PITTSBURGH -- Tampa Bay Lightning center Tyler Johnson has been to opposite ends of the spectrum in being hit with the puck over the past two games of the Eastern Conference Final.
After Johnson was hit in the mouth in warm-ups prior to Game 4 on Friday, perhaps it was fitting that one went in off his backside 53 seconds into overtime Sunday to give the Lightning a 4-3 victory against the Pittsburgh Penguins in Game 5 at Consol Energy Center.
It was the seventh career game-winning goal in the Stanley Cup Playoffs for the 5-foot-8, 185-pound Johnson, tying him with Brad Richards, one back of Martin St. Louis for most in Lightning history.
"He's a winner," Lightning coach Jon Cooper said. "That's what winners do -- they don't back down. When there's a challenge ahead of you, you've got to find a way to meet that challenge. Tyler Johnson was that way before he came to the Tampa Bay Lightning. I was extremely fortunate to watch him do what he's doing now in the American (Hockey) League, and Bill Peters got to see the same thing in Spokane [in junior]. There's a lot of coaches that had a front row seat … to see how this kid plays and how he competes, and it's not always the size of the player, it's the size of the heart, and that's Tyler Johnson."
Johnson missed the first shift of the Lightning's 4-3 victory in Game 4 while getting repairs from a puck that hit him in the mouth in warm-ups. He came back wearing a full cage on his helmet for extra protection for his stitched-up mouth and later changed to a full visor before scoring what turned out to be the winning goal in the second period.
Video: Johnson on scoring winner, Garrison on comeback win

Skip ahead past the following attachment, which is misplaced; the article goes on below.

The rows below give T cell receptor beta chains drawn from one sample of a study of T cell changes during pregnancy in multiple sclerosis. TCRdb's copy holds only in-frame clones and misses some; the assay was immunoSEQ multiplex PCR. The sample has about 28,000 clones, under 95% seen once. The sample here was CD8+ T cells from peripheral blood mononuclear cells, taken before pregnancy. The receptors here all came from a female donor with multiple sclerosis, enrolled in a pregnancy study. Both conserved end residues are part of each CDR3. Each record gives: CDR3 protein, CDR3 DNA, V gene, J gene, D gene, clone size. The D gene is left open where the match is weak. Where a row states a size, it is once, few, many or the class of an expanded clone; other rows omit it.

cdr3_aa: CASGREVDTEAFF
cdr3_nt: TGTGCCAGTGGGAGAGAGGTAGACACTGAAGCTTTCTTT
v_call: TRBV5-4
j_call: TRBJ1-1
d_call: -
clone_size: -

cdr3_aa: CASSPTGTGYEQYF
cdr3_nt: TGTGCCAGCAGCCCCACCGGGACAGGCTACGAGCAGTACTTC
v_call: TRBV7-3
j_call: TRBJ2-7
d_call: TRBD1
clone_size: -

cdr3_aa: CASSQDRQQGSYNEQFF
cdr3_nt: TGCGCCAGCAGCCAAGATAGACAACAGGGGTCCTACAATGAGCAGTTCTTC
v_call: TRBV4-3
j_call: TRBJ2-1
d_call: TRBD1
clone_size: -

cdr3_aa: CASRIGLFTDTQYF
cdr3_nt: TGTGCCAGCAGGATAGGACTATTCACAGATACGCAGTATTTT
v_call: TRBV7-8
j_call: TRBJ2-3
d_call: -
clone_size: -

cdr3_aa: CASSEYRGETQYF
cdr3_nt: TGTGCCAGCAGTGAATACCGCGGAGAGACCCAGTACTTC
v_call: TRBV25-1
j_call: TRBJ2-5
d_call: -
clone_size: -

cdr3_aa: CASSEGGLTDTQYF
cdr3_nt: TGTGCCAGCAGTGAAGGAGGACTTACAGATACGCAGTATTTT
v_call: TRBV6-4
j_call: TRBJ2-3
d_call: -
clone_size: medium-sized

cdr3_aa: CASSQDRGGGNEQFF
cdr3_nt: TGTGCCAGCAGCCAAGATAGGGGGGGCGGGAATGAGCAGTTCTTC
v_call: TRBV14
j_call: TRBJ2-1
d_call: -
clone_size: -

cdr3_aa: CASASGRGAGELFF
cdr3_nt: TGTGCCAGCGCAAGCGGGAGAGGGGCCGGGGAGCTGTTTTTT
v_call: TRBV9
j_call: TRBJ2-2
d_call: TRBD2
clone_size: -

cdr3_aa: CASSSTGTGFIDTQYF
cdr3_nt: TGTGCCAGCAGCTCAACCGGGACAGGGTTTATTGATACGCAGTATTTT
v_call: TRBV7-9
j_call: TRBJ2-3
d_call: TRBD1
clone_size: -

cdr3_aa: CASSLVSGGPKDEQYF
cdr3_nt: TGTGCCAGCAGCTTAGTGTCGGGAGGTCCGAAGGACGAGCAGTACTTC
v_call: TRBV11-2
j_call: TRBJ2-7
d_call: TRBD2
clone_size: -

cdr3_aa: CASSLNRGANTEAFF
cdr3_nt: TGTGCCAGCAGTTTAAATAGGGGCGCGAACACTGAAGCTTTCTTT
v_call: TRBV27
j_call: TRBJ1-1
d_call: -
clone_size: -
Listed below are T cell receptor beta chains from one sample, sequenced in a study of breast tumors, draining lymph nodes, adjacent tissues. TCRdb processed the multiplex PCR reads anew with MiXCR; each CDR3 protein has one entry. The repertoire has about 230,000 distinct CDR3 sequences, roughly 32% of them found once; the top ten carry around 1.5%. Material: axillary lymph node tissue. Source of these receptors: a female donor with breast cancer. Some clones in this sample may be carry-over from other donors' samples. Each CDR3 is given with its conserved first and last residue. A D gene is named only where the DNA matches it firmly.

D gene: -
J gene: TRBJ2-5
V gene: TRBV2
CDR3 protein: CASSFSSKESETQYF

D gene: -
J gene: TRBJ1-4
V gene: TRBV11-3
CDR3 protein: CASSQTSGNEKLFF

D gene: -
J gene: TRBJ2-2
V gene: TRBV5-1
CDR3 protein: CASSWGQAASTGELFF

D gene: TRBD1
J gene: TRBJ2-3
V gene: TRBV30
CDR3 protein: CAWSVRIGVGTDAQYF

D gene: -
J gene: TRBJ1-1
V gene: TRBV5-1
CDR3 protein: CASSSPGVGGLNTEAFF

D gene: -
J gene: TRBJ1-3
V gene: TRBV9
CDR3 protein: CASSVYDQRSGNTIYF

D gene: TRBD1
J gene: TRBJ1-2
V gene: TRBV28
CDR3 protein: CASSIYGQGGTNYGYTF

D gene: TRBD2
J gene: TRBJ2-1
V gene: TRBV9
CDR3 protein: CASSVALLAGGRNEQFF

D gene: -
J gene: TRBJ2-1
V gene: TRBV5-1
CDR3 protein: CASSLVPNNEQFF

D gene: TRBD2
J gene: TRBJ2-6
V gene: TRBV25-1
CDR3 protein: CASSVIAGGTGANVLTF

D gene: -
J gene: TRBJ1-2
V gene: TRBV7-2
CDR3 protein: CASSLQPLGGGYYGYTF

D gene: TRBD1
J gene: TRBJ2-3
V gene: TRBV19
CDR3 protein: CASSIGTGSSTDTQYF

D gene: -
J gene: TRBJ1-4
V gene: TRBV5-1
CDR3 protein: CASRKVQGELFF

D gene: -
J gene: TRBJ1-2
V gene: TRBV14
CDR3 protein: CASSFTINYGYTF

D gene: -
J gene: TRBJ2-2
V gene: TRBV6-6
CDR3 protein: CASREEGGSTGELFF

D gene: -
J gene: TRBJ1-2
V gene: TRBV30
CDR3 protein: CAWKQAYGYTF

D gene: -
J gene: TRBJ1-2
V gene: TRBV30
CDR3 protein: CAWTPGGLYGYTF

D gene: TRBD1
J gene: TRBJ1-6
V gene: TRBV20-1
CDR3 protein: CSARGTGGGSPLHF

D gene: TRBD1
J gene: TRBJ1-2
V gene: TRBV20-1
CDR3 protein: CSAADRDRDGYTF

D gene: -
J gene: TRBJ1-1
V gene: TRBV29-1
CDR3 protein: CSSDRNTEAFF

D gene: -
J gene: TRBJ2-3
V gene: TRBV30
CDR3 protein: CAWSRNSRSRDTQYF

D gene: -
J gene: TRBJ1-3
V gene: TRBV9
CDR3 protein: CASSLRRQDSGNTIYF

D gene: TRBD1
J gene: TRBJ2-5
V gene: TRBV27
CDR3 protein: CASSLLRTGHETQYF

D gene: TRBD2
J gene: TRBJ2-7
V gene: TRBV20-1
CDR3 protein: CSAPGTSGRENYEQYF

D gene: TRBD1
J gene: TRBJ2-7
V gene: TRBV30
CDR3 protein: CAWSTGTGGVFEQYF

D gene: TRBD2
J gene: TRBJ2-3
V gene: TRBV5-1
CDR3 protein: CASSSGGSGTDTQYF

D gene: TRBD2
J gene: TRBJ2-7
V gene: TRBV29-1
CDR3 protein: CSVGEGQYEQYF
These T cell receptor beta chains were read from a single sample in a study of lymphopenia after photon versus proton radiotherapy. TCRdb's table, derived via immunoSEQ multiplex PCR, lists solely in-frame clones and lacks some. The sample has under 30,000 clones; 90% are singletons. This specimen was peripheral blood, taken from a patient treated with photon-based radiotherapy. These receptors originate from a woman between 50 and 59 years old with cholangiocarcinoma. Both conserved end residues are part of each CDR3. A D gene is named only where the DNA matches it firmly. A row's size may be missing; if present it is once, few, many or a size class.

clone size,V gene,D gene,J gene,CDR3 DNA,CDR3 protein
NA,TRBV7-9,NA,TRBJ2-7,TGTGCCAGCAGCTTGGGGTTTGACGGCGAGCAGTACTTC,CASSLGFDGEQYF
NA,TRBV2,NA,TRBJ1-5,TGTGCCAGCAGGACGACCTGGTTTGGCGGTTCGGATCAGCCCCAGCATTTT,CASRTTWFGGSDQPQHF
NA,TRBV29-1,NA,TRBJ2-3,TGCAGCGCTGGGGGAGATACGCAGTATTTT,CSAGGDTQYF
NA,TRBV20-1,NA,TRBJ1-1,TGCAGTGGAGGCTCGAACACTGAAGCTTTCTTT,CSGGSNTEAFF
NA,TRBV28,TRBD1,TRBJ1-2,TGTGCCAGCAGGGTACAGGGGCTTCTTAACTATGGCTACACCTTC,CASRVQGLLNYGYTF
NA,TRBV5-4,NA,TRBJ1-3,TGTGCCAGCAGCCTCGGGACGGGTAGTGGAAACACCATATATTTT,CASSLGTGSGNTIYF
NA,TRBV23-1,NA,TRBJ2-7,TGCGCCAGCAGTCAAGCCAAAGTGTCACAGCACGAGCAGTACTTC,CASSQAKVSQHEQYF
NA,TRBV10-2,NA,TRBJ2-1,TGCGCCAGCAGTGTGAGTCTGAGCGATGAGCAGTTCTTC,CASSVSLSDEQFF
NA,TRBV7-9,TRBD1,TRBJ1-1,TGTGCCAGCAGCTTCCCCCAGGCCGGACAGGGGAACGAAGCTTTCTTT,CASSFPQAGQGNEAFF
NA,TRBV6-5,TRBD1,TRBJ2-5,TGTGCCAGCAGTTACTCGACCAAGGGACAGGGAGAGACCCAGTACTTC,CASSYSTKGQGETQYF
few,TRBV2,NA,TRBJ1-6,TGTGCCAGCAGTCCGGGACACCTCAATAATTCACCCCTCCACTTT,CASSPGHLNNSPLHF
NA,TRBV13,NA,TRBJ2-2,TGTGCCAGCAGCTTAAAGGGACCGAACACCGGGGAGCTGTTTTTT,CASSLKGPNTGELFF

Typically, Johnson described the damage as, "some stitches and some teeth."
After having some dental work Saturday, Johnson switched back to a half-visor for Game 5. He said he made that choice without hesitation.
"I didn't want to play with anything on my face," Johnson said. "So that was an easy thing for me. As soon as they let me make the decision, I made it."
But standing in front of the net can be dangerous. Johnson admitted getting struck in the mouth with the puck flashed through his mind while he stood in front and saw defenseman Jason Garrison preparing to shoot from the left circle in overtime.
So he turned away, and the puck went in off his rear end.
Video: TBL@PIT, Gm5: Johnson gives Lightning the series lead
"I was just battling in front there and saw [Garrison] start to shoot it, and I thought he was going for my head again, so I turned around and got lucky," Johnson said. "It just kind of nicked me. I wasn't really sure if it hit me or not, but I was just more excited to be able to see it in the back of the net."
Thanks to Johnson, the Lightning head back to Amalie Arena to host Game 6 on Tuesday (8 p.m. ET; NBCSN, CBC, TVA Sports) with a 3-2 lead in the best-of-7 series and need one win to reach the Stanley Cup Final for the second year in a row.
Getting "some stitches and some teeth" seem like a small price to pay for that.
"It's one of those things, unfortunately, that happens," Johnson said. "Just got to keep playing. I'm glad we got the win. [We'll] get back to Tampa and hope we can finish up."